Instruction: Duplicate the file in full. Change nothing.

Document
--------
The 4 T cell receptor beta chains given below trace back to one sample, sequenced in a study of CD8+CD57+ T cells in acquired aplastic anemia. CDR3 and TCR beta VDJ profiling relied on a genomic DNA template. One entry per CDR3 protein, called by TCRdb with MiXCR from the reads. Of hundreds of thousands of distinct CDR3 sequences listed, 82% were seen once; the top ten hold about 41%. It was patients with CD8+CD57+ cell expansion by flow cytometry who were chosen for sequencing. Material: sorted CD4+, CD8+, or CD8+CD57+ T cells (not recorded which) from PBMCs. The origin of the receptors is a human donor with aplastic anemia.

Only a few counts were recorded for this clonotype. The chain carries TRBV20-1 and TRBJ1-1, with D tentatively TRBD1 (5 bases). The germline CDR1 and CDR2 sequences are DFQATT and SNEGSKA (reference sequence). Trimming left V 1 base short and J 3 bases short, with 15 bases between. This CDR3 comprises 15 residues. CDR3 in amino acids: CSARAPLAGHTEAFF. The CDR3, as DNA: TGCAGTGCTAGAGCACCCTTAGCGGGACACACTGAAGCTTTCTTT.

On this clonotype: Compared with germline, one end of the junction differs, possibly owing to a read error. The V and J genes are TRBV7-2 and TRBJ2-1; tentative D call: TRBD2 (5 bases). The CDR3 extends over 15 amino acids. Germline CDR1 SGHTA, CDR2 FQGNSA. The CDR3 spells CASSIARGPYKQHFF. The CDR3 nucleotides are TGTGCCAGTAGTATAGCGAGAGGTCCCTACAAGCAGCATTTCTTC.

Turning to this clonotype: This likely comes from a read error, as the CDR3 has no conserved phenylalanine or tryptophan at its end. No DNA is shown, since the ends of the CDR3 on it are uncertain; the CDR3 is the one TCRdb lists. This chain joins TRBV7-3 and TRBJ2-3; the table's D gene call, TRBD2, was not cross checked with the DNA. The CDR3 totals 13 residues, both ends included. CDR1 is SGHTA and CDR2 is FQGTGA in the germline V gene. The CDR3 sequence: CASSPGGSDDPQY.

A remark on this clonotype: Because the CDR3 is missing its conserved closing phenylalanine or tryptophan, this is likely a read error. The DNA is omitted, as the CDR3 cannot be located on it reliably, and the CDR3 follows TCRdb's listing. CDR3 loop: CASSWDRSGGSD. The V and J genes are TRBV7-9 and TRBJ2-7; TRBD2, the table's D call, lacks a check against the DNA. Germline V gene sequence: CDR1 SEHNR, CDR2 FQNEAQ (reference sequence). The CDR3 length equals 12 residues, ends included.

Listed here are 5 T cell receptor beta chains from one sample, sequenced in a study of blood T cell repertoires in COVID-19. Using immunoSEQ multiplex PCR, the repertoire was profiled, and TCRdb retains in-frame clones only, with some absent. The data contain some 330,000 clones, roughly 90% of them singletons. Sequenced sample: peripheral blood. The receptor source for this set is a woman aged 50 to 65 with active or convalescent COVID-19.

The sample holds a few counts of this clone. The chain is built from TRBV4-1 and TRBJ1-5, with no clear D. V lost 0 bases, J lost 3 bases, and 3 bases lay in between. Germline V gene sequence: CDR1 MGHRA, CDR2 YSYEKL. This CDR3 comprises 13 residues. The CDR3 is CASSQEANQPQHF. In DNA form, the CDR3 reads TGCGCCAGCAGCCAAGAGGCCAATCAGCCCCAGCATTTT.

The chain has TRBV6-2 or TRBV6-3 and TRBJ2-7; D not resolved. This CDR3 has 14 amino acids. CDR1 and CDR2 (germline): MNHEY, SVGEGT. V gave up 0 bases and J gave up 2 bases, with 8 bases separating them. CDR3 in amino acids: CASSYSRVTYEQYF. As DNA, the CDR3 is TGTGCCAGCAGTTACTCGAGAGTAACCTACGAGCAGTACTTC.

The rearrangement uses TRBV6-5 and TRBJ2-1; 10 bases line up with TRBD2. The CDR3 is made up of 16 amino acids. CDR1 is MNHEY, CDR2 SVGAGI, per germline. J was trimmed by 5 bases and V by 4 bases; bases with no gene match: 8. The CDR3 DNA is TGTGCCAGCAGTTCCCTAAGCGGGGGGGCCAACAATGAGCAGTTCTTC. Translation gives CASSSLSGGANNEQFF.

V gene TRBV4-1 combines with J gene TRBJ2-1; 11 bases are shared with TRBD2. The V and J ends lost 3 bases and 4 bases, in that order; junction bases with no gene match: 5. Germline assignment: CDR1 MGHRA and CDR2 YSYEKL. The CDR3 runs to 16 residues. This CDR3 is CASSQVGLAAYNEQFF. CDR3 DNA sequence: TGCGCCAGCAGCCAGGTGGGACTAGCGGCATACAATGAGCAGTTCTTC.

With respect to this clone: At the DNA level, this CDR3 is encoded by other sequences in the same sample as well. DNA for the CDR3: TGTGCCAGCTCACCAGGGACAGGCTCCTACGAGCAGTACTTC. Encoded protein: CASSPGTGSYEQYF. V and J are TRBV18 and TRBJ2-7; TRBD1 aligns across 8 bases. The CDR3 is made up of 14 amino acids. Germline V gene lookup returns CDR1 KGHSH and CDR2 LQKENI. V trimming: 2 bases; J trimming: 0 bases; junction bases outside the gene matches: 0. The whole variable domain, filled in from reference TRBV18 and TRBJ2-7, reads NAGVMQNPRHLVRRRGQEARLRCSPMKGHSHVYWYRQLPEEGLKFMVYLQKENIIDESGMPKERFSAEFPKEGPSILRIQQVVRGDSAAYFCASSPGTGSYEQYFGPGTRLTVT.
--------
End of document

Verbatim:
The 4 T cell receptor beta chains given below trace back to one sample, sequenced in a study of CD8+CD57+ T cells in acquired aplastic anemia. CDR3 and TCR beta VDJ profiling relied on a genomic DNA template. One entry per CDR3 protein, called by TCRdb with MiXCR from the reads. Of hundreds of thousands of distinct CDR3 sequences listed, 82% were seen once; the top ten hold about 41%. It was patients with CD8+CD57+ cell expansion by flow cytometry who were chosen for sequencing. Material: sorted CD4+, CD8+, or CD8+CD57+ T cells (not recorded which) from PBMCs. The origin of the receptors is a human donor with aplastic anemia.

Only a few counts were recorded for this clonotype. The chain carries TRBV20-1 and TRBJ1-1, with D tentatively TRBD1 (5 bases). The germline CDR1 and CDR2 sequences are DFQATT and SNEGSKA (reference sequence). Trimming left V 1 base short and J 3 bases short, with 15 bases between. This CDR3 comprises 15 residues. CDR3 in amino acids: CSARAPLAGHTEAFF. The CDR3, as DNA: TGCAGTGCTAGAGCACCCTTAGCGGGACACACTGAAGCTTTCTTT.

On this clonotype: Compared with germline, one end of the junction differs, possibly owing to a read error. The V and J genes are TRBV7-2 and TRBJ2-1; tentative D call: TRBD2 (5 bases). The CDR3 extends over 15 amino acids. Germline CDR1 SGHTA, CDR2 FQGNSA. The CDR3 spells CASSIARGPYKQHFF. The CDR3 nucleotides are TGTGCCAGTAGTATAGCGAGAGGTCCCTACAAGCAGCATTTCTTC.

Turning to this clonotype: This likely comes from a read error, as the CDR3 has no conserved phenylalanine or tryptophan at its end. No DNA is shown, since the ends of the CDR3 on it are uncertain; the CDR3 is the one TCRdb lists. This chain joins TRBV7-3 and TRBJ2-3; the table's D gene call, TRBD2, was not cross checked with the DNA. The CDR3 totals 13 residues, both ends included. CDR1 is SGHTA and CDR2 is FQGTGA in the germline V gene. The CDR3 sequence: CASSPGGSDDPQY.

A remark on this clonotype: Because the CDR3 is missing its conserved closing phenylalanine or tryptophan, this is likely a read error. The DNA is omitted, as the CDR3 cannot be located on it reliably, and the CDR3 follows TCRdb's listing. CDR3 loop: CASSWDRSGGSD. The V and J genes are TRBV7-9 and TRBJ2-7; TRBD2, the table's D call, lacks a check against the DNA. Germline V gene sequence: CDR1 SEHNR, CDR2 FQNEAQ (reference sequence). The CDR3 length equals 12 residues, ends included.

Listed here are 5 T cell receptor beta chains from one sample, sequenced in a study of blood T cell repertoires in COVID-19. Using immunoSEQ multiplex PCR, the repertoire was profiled, and TCRdb retains in-frame clones only, with some absent. The data contain some 330,000 clones, roughly 90% of them singletons. Sequenced sample: peripheral blood. The receptor source for this set is a woman aged 50 to 65 with active or convalescent COVID-19.

The sample holds a few counts of this clone. The chain is built from TRBV4-1 and TRBJ1-5, with no clear D. V lost 0 bases, J lost 3 bases, and 3 bases lay in between. Germline V gene sequence: CDR1 MGHRA, CDR2 YSYEKL. This CDR3 comprises 13 residues. The CDR3 is CASSQEANQPQHF. In DNA form, the CDR3 reads TGCGCCAGCAGCCAAGAGGCCAATCAGCCCCAGCATTTT.

The chain has TRBV6-2 or TRBV6-3 and TRBJ2-7; D not resolved. This CDR3 has 14 amino acids. CDR1 and CDR2 (germline): MNHEY, SVGEGT. V gave up 0 bases and J gave up 2 bases, with 8 bases separating them. CDR3 in amino acids: CASSYSRVTYEQYF. As DNA, the CDR3 is TGTGCCAGCAGTTACTCGAGAGTAACCTACGAGCAGTACTTC.

The rearrangement uses TRBV6-5 and TRBJ2-1; 10 bases line up with TRBD2. The CDR3 is made up of 16 amino acids. CDR1 is MNHEY, CDR2 SVGAGI, per germline. J was trimmed by 5 bases and V by 4 bases; bases with no gene match: 8. The CDR3 DNA is TGTGCCAGCAGTTCCCTAAGCGGGGGGGCCAACAATGAGCAGTTCTTC. Translation gives CASSSLSGGANNEQFF.

V gene TRBV4-1 combines with J gene TRBJ2-1; 11 bases are shared with TRBD2. The V and J ends lost 3 bases and 4 bases, in that order; junction bases with no gene match: 5. Germline assignment: CDR1 MGHRA and CDR2 YSYEKL. The CDR3 runs to 16 residues. This CDR3 is CASSQVGLAAYNEQFF. CDR3 DNA sequence: TGCGCCAGCAGCCAGGTGGGACTAGCGGCATACAATGAGCAGTTCTTC.

With respect to this clone: At the DNA level, this CDR3 is encoded by other sequences in the same sample as well. DNA for the CDR3: TGTGCCAGCTCACCAGGGACAGGCTCCTACGAGCAGTACTTC. Encoded protein: CASSPGTGSYEQYF. V and J are TRBV18 and TRBJ2-7; TRBD1 aligns across 8 bases. The CDR3 is made up of 14 amino acids. Germline V gene lookup returns CDR1 KGHSH and CDR2 LQKENI. V trimming: 2 bases; J trimming: 0 bases; junction bases outside the gene matches: 0. The whole variable domain, filled in from reference TRBV18 and TRBJ2-7, reads NAGVMQNPRHLVRRRGQEARLRCSPMKGHSHVYWYRQLPEEGLKFMVYLQKENIIDESGMPKERFSAEFPKEGPSILRIQQVVRGDSAAYFCASSPGTGSYEQYFGPGTRLTVT.